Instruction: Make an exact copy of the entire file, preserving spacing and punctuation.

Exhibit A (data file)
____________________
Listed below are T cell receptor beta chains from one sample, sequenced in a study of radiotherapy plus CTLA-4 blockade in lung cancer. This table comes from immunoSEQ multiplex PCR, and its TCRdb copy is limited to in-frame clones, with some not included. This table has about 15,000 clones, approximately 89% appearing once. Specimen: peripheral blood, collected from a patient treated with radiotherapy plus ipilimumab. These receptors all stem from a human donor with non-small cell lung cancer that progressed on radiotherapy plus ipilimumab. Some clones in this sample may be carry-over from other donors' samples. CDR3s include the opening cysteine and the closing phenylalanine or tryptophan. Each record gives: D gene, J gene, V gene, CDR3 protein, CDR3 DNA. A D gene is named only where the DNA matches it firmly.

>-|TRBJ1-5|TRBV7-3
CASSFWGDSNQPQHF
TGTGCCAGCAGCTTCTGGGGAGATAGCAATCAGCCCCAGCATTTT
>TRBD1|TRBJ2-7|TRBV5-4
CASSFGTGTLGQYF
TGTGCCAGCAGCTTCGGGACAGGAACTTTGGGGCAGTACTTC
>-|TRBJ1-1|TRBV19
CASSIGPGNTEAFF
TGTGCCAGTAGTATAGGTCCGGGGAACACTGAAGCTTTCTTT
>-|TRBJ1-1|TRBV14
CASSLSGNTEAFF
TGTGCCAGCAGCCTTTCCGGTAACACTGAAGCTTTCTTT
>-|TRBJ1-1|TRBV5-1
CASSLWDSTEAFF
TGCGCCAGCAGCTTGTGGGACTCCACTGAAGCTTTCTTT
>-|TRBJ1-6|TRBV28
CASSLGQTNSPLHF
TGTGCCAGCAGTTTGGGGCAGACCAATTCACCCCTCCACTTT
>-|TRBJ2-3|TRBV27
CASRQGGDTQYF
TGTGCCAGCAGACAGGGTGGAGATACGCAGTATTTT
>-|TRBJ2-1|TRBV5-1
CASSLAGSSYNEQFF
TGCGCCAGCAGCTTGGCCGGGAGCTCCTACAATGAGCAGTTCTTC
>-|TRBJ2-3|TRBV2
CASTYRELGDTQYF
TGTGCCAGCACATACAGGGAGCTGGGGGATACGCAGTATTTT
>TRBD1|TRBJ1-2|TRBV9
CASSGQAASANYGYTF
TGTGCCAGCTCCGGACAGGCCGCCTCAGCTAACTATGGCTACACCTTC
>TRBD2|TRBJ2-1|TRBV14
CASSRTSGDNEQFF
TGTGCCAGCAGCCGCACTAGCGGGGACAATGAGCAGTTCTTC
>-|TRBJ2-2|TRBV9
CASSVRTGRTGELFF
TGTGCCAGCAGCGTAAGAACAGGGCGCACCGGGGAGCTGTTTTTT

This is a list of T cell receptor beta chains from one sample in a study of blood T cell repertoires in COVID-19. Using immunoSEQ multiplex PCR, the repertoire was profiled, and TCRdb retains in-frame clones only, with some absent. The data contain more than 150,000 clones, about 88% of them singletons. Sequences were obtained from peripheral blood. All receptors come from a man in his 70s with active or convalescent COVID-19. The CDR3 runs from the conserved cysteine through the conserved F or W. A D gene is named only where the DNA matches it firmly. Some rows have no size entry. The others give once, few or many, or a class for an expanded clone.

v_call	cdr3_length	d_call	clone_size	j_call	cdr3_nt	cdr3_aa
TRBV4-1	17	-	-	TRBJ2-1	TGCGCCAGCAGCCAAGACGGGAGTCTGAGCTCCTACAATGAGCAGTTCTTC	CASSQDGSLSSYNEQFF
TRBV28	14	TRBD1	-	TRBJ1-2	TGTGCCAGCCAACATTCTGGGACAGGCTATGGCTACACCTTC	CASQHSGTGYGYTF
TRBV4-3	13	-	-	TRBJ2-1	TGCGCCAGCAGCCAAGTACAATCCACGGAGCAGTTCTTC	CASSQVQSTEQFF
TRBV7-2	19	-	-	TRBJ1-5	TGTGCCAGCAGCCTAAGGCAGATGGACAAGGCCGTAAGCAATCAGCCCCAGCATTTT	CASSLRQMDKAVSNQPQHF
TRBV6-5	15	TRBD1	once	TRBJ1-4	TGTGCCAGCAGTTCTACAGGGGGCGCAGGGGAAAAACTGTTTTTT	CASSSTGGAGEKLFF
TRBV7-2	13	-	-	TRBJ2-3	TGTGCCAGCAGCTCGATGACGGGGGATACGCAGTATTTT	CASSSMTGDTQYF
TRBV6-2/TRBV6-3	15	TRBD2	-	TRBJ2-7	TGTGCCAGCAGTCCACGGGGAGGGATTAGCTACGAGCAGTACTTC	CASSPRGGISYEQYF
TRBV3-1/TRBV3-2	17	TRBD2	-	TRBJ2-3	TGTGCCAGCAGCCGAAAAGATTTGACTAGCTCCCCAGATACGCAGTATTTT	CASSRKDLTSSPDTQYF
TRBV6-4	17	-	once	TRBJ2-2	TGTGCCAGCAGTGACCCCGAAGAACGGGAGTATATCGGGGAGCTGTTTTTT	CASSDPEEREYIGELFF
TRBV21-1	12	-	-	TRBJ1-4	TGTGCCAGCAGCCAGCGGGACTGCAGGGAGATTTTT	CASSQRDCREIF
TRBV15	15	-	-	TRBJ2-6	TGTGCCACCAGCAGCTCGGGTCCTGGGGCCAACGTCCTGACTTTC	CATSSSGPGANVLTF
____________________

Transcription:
Listed below are T cell receptor beta chains from one sample, sequenced in a study of radiotherapy plus CTLA-4 blockade in lung cancer. This table comes from immunoSEQ multiplex PCR, and its TCRdb copy is limited to in-frame clones, with some not included. This table has about 15,000 clones, approximately 89% appearing once. Specimen: peripheral blood, collected from a patient treated with radiotherapy plus ipilimumab. These receptors all stem from a human donor with non-small cell lung cancer that progressed on radiotherapy plus ipilimumab. Some clones in this sample may be carry-over from other donors' samples. CDR3s include the opening cysteine and the closing phenylalanine or tryptophan. Each record gives: D gene, J gene, V gene, CDR3 protein, CDR3 DNA. A D gene is named only where the DNA matches it firmly.

>-|TRBJ1-5|TRBV7-3
CASSFWGDSNQPQHF
TGTGCCAGCAGCTTCTGGGGAGATAGCAATCAGCCCCAGCATTTT
>TRBD1|TRBJ2-7|TRBV5-4
CASSFGTGTLGQYF
TGTGCCAGCAGCTTCGGGACAGGAACTTTGGGGCAGTACTTC
>-|TRBJ1-1|TRBV19
CASSIGPGNTEAFF
TGTGCCAGTAGTATAGGTCCGGGGAACACTGAAGCTTTCTTT
>-|TRBJ1-1|TRBV14
CASSLSGNTEAFF
TGTGCCAGCAGCCTTTCCGGTAACACTGAAGCTTTCTTT
>-|TRBJ1-1|TRBV5-1
CASSLWDSTEAFF
TGCGCCAGCAGCTTGTGGGACTCCACTGAAGCTTTCTTT
>-|TRBJ1-6|TRBV28
CASSLGQTNSPLHF
TGTGCCAGCAGTTTGGGGCAGACCAATTCACCCCTCCACTTT
>-|TRBJ2-3|TRBV27
CASRQGGDTQYF
TGTGCCAGCAGACAGGGTGGAGATACGCAGTATTTT
>-|TRBJ2-1|TRBV5-1
CASSLAGSSYNEQFF
TGCGCCAGCAGCTTGGCCGGGAGCTCCTACAATGAGCAGTTCTTC
>-|TRBJ2-3|TRBV2
CASTYRELGDTQYF
TGTGCCAGCACATACAGGGAGCTGGGGGATACGCAGTATTTT
>TRBD1|TRBJ1-2|TRBV9
CASSGQAASANYGYTF
TGTGCCAGCTCCGGACAGGCCGCCTCAGCTAACTATGGCTACACCTTC
>TRBD2|TRBJ2-1|TRBV14
CASSRTSGDNEQFF
TGTGCCAGCAGCCGCACTAGCGGGGACAATGAGCAGTTCTTC
>-|TRBJ2-2|TRBV9
CASSVRTGRTGELFF
TGTGCCAGCAGCGTAAGAACAGGGCGCACCGGGGAGCTGTTTTTT

This is a list of T cell receptor beta chains from one sample in a study of blood T cell repertoires in COVID-19. Using immunoSEQ multiplex PCR, the repertoire was profiled, and TCRdb retains in-frame clones only, with some absent. The data contain more than 150,000 clones, about 88% of them singletons. Sequences were obtained from peripheral blood. All receptors come from a man in his 70s with active or convalescent COVID-19. The CDR3 runs from the conserved cysteine through the conserved F or W. A D gene is named only where the DNA matches it firmly. Some rows have no size entry. The others give once, few or many, or a class for an expanded clone.

v_call	cdr3_length	d_call	clone_size	j_call	cdr3_nt	cdr3_aa
TRBV4-1	17	-	-	TRBJ2-1	TGCGCCAGCAGCCAAGACGGGAGTCTGAGCTCCTACAATGAGCAGTTCTTC	CASSQDGSLSSYNEQFF
TRBV28	14	TRBD1	-	TRBJ1-2	TGTGCCAGCCAACATTCTGGGACAGGCTATGGCTACACCTTC	CASQHSGTGYGYTF
TRBV4-3	13	-	-	TRBJ2-1	TGCGCCAGCAGCCAAGTACAATCCACGGAGCAGTTCTTC	CASSQVQSTEQFF
TRBV7-2	19	-	-	TRBJ1-5	TGTGCCAGCAGCCTAAGGCAGATGGACAAGGCCGTAAGCAATCAGCCCCAGCATTTT	CASSLRQMDKAVSNQPQHF
TRBV6-5	15	TRBD1	once	TRBJ1-4	TGTGCCAGCAGTTCTACAGGGGGCGCAGGGGAAAAACTGTTTTTT	CASSSTGGAGEKLFF
TRBV7-2	13	-	-	TRBJ2-3	TGTGCCAGCAGCTCGATGACGGGGGATACGCAGTATTTT	CASSSMTGDTQYF
TRBV6-2/TRBV6-3	15	TRBD2	-	TRBJ2-7	TGTGCCAGCAGTCCACGGGGAGGGATTAGCTACGAGCAGTACTTC	CASSPRGGISYEQYF
TRBV3-1/TRBV3-2	17	TRBD2	-	TRBJ2-3	TGTGCCAGCAGCCGAAAAGATTTGACTAGCTCCCCAGATACGCAGTATTTT	CASSRKDLTSSPDTQYF
TRBV6-4	17	-	once	TRBJ2-2	TGTGCCAGCAGTGACCCCGAAGAACGGGAGTATATCGGGGAGCTGTTTTTT	CASSDPEEREYIGELFF
TRBV21-1	12	-	-	TRBJ1-4	TGTGCCAGCAGCCAGCGGGACTGCAGGGAGATTTTT	CASSQRDCREIF
TRBV15	15	-	-	TRBJ2-6	TGTGCCACCAGCAGCTCGGGTCCTGGGGCCAACGTCCTGACTTTC	CATSSSGPGANVLTF